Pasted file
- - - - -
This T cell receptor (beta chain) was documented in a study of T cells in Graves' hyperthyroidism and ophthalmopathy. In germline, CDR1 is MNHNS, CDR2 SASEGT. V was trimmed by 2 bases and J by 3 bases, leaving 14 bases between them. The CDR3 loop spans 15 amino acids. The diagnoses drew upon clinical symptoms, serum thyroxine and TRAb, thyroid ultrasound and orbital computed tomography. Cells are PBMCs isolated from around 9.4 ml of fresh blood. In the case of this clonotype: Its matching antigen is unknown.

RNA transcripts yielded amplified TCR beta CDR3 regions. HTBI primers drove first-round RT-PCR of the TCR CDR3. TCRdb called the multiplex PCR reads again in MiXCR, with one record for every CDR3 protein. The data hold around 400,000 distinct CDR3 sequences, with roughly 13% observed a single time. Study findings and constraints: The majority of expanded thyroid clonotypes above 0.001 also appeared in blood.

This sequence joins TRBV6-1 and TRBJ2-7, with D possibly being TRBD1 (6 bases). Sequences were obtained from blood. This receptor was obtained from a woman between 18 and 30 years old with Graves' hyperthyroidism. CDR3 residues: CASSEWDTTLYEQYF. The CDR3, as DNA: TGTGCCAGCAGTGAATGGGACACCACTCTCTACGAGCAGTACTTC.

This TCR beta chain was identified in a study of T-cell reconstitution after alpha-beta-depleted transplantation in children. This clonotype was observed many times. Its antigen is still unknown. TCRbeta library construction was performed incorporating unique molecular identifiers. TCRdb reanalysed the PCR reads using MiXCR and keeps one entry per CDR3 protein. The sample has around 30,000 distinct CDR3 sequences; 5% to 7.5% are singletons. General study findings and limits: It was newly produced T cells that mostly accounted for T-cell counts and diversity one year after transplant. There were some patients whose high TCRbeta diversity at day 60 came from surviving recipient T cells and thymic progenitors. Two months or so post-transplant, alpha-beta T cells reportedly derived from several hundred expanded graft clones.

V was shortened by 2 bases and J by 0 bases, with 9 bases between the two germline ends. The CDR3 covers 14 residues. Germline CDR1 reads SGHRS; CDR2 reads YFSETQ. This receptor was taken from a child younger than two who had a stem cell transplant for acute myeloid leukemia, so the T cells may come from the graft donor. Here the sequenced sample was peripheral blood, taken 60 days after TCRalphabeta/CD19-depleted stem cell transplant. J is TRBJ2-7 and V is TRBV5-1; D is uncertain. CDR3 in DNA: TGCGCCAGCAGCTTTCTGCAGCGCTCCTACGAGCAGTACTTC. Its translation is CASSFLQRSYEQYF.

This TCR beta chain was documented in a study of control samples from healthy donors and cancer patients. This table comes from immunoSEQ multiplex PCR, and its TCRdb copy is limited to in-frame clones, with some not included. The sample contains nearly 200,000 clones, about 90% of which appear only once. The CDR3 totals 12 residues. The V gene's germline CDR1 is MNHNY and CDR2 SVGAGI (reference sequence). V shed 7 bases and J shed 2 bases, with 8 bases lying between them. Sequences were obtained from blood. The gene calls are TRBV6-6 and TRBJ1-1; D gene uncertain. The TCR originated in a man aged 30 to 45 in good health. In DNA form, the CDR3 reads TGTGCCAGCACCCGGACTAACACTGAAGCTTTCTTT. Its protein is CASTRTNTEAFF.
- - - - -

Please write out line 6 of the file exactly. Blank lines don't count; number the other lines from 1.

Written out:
This TCR beta chain was documented in a study of control samples from healthy donors and cancer patients. This table comes from immunoSEQ multiplex PCR, and its TCRdb copy is limited to in-frame clones, with some not included. The sample contains nearly 200,000 clones, about 90% of which appear only once. The CDR3 totals 12 residues. The V gene's germline CDR1 is MNHNY and CDR2 SVGAGI (reference sequence). V shed 7 bases and J shed 2 bases, with 8 bases lying between them. Sequences were obtained from blood. The gene calls are TRBV6-6 and TRBJ1-1; D gene uncertain. The TCR originated in a man aged 30 to 45 in good health. In DNA form, the CDR3 reads TGTGCCAGCACCCGGACTAACACTGAAGCTTTCTTT. Its protein is CASTRTNTEAFF.